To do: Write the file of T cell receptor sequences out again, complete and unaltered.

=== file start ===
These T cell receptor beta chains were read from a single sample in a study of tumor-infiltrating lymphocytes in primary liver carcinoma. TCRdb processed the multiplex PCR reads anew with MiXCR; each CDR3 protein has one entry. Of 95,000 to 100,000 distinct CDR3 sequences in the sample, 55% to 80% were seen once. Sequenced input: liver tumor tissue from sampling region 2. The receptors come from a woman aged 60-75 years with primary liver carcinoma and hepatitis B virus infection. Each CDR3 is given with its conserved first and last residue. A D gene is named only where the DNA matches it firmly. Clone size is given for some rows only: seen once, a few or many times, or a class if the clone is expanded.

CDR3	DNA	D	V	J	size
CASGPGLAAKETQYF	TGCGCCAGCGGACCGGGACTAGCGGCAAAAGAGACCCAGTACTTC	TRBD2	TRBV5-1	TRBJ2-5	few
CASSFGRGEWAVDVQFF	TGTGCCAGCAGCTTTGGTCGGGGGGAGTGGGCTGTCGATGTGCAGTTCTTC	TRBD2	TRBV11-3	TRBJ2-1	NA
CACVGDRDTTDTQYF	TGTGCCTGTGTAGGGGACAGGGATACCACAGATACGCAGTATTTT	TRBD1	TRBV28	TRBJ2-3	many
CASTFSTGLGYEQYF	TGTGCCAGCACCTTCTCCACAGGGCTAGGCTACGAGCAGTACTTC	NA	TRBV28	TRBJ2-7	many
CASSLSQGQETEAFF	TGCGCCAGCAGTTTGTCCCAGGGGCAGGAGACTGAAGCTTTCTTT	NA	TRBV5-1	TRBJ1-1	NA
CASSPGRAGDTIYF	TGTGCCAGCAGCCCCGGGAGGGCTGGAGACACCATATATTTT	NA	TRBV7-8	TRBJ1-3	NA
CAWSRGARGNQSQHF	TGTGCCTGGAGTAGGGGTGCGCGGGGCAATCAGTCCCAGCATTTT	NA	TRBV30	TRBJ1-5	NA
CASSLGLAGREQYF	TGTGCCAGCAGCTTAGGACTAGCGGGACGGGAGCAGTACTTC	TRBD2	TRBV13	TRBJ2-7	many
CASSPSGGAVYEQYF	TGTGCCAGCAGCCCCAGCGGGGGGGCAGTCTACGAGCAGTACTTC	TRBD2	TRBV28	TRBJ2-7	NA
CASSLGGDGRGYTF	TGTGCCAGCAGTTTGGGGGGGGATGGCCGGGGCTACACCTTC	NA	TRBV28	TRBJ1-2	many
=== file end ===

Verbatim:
These T cell receptor beta chains were read from a single sample in a study of tumor-infiltrating lymphocytes in primary liver carcinoma. TCRdb processed the multiplex PCR reads anew with MiXCR; each CDR3 protein has one entry. Of 95,000 to 100,000 distinct CDR3 sequences in the sample, 55% to 80% were seen once. Sequenced input: liver tumor tissue from sampling region 2. The receptors come from a woman aged 60-75 years with primary liver carcinoma and hepatitis B virus infection. Each CDR3 is given with its conserved first and last residue. A D gene is named only where the DNA matches it firmly. Clone size is given for some rows only: seen once, a few or many times, or a class if the clone is expanded.

CDR3	DNA	D	V	J	size
CASGPGLAAKETQYF	TGCGCCAGCGGACCGGGACTAGCGGCAAAAGAGACCCAGTACTTC	TRBD2	TRBV5-1	TRBJ2-5	few
CASSFGRGEWAVDVQFF	TGTGCCAGCAGCTTTGGTCGGGGGGAGTGGGCTGTCGATGTGCAGTTCTTC	TRBD2	TRBV11-3	TRBJ2-1	NA
CACVGDRDTTDTQYF	TGTGCCTGTGTAGGGGACAGGGATACCACAGATACGCAGTATTTT	TRBD1	TRBV28	TRBJ2-3	many
CASTFSTGLGYEQYF	TGTGCCAGCACCTTCTCCACAGGGCTAGGCTACGAGCAGTACTTC	NA	TRBV28	TRBJ2-7	many
CASSLSQGQETEAFF	TGCGCCAGCAGTTTGTCCCAGGGGCAGGAGACTGAAGCTTTCTTT	NA	TRBV5-1	TRBJ1-1	NA
CASSPGRAGDTIYF	TGTGCCAGCAGCCCCGGGAGGGCTGGAGACACCATATATTTT	NA	TRBV7-8	TRBJ1-3	NA
CAWSRGARGNQSQHF	TGTGCCTGGAGTAGGGGTGCGCGGGGCAATCAGTCCCAGCATTTT	NA	TRBV30	TRBJ1-5	NA
CASSLGLAGREQYF	TGTGCCAGCAGCTTAGGACTAGCGGGACGGGAGCAGTACTTC	TRBD2	TRBV13	TRBJ2-7	many
CASSPSGGAVYEQYF	TGTGCCAGCAGCCCCAGCGGGGGGGCAGTCTACGAGCAGTACTTC	TRBD2	TRBV28	TRBJ2-7	NA
CASSLGGDGRGYTF	TGTGCCAGCAGTTTGGGGGGGGATGGCCGGGGCTACACCTTC	NA	TRBV28	TRBJ1-2	many